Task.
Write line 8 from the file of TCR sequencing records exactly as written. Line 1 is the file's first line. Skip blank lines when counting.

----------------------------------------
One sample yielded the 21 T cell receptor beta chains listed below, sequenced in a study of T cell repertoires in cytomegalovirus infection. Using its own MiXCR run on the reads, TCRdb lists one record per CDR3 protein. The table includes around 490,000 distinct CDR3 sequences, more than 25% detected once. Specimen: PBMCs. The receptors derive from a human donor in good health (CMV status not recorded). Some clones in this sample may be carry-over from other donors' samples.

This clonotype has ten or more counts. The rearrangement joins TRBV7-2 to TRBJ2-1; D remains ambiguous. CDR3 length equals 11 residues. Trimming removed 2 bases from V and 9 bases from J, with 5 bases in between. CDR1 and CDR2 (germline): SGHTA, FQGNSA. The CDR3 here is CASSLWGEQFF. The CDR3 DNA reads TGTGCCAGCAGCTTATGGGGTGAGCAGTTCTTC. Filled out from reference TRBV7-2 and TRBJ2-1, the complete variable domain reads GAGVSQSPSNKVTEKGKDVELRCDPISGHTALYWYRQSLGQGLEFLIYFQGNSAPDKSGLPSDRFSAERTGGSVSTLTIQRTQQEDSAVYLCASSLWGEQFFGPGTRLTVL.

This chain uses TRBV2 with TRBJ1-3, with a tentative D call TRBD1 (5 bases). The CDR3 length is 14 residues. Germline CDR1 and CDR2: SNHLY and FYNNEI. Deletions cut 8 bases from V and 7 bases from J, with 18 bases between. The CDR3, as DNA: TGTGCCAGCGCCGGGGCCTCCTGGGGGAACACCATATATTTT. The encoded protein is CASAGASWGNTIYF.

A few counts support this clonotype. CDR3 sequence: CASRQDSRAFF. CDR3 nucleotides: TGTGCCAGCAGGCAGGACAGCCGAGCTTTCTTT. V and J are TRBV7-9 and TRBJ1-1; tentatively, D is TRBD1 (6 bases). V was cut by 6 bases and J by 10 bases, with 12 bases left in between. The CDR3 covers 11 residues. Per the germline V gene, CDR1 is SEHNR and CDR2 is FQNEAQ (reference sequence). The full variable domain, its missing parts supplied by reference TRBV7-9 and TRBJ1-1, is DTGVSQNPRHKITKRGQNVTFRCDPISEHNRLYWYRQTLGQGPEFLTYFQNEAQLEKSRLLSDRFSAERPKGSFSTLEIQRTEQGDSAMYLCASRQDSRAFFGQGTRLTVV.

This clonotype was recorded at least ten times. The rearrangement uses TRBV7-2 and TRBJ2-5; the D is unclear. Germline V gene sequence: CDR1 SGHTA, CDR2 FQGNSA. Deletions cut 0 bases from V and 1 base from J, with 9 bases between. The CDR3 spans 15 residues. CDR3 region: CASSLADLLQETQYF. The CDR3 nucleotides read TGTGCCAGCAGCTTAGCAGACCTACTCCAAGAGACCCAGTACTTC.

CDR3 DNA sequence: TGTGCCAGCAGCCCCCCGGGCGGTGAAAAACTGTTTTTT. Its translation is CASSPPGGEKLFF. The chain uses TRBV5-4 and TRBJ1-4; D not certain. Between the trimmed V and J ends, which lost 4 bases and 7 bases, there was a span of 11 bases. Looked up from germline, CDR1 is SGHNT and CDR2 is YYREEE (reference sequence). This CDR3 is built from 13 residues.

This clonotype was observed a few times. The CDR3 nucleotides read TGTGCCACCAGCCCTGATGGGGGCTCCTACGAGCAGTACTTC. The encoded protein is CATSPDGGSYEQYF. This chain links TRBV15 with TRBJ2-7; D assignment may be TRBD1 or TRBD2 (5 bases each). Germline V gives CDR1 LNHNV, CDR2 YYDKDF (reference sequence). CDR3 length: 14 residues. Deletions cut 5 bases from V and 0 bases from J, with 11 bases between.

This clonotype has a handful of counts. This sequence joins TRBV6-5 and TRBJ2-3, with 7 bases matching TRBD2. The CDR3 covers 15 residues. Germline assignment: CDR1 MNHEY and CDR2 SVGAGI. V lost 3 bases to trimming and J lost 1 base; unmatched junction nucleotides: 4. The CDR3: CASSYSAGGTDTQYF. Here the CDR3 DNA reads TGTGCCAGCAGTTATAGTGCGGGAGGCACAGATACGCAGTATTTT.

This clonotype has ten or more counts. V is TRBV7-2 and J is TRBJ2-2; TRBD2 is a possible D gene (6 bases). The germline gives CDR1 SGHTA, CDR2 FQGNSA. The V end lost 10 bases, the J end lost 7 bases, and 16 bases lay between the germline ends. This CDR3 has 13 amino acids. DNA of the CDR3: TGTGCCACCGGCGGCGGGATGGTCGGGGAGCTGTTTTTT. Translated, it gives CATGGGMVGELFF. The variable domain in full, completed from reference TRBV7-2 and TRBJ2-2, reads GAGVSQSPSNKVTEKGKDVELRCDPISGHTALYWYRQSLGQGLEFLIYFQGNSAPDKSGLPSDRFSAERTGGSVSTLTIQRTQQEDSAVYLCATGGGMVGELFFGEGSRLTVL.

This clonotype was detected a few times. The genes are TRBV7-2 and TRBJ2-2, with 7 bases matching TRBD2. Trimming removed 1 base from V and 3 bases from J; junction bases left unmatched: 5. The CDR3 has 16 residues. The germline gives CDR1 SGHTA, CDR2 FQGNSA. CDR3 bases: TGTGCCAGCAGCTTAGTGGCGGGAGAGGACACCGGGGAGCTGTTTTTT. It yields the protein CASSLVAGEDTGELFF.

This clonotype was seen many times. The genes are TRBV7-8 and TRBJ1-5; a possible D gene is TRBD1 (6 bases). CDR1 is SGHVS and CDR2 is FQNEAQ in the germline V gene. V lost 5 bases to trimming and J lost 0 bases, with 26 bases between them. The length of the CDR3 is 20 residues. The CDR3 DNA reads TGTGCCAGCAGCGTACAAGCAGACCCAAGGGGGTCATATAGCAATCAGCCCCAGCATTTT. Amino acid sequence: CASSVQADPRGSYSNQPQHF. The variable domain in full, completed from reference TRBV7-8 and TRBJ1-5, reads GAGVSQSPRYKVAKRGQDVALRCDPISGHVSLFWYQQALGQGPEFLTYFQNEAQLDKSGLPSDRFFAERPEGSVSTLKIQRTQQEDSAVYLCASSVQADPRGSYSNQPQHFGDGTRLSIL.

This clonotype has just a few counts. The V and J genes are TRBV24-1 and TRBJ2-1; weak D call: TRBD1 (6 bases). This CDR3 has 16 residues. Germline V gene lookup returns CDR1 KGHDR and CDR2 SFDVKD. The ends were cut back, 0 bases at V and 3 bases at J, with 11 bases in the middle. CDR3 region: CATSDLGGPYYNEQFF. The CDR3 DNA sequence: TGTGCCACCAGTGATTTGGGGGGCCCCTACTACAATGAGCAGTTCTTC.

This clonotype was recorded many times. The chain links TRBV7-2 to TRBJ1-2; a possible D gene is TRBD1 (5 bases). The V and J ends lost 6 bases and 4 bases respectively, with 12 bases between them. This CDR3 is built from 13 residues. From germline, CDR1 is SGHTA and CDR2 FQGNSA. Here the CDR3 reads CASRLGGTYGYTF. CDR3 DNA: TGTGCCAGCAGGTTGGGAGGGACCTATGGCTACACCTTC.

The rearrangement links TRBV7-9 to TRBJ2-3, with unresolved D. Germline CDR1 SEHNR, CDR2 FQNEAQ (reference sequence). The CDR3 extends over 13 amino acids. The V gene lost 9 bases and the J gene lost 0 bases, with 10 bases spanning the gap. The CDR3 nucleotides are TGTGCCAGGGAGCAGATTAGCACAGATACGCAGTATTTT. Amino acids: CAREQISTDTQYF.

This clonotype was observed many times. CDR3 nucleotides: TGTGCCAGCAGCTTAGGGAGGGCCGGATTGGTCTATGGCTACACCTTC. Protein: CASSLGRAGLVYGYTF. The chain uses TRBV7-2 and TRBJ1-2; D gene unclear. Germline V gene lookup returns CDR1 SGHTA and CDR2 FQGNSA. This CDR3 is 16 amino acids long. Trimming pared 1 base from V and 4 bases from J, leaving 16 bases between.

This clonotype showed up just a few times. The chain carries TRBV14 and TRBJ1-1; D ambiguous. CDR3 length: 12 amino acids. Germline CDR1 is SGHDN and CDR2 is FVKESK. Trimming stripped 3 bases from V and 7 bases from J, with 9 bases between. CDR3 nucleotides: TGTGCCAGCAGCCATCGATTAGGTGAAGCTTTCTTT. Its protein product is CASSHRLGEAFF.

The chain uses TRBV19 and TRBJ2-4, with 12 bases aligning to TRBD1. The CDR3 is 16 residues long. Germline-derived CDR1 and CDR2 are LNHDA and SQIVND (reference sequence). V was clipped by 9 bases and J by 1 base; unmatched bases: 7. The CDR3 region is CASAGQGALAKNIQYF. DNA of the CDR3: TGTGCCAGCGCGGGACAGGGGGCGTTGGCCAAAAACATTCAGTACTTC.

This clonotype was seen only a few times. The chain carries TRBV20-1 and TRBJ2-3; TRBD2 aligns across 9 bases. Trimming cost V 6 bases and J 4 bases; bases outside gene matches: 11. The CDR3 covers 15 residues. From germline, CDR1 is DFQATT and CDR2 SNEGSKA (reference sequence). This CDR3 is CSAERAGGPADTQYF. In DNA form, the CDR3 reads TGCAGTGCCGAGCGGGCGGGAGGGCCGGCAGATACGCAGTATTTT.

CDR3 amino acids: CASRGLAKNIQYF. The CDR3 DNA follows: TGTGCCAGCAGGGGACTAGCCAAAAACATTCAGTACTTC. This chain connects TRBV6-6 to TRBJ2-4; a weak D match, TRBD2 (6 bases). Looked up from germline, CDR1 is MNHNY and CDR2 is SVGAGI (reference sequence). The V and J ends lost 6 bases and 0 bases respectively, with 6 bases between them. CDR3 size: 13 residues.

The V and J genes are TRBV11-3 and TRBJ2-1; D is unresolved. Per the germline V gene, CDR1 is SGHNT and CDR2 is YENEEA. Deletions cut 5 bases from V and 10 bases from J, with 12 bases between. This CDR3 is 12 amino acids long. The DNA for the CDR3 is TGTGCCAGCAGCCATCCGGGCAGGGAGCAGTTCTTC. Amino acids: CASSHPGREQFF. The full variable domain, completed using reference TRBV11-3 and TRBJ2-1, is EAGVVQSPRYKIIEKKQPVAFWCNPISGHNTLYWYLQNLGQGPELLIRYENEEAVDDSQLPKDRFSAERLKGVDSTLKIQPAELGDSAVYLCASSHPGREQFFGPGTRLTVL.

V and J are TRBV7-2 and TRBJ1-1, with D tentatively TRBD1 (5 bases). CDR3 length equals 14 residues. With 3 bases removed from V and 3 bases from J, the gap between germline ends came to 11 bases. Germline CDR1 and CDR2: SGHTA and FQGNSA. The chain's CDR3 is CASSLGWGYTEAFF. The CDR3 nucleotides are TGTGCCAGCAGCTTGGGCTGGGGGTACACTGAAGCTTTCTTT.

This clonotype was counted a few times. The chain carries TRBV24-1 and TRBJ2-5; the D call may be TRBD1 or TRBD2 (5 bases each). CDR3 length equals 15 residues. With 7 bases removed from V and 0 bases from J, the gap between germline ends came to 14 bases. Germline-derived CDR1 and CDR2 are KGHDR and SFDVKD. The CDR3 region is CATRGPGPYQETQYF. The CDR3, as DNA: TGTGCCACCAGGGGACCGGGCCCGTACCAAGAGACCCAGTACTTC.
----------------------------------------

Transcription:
This clonotype has a handful of counts. This sequence joins TRBV6-5 and TRBJ2-3, with 7 bases matching TRBD2. The CDR3 covers 15 residues. Germline assignment: CDR1 MNHEY and CDR2 SVGAGI. V lost 3 bases to trimming and J lost 1 base; unmatched junction nucleotides: 4. The CDR3: CASSYSAGGTDTQYF. Here the CDR3 DNA reads TGTGCCAGCAGTTATAGTGCGGGAGGCACAGATACGCAGTATTTT.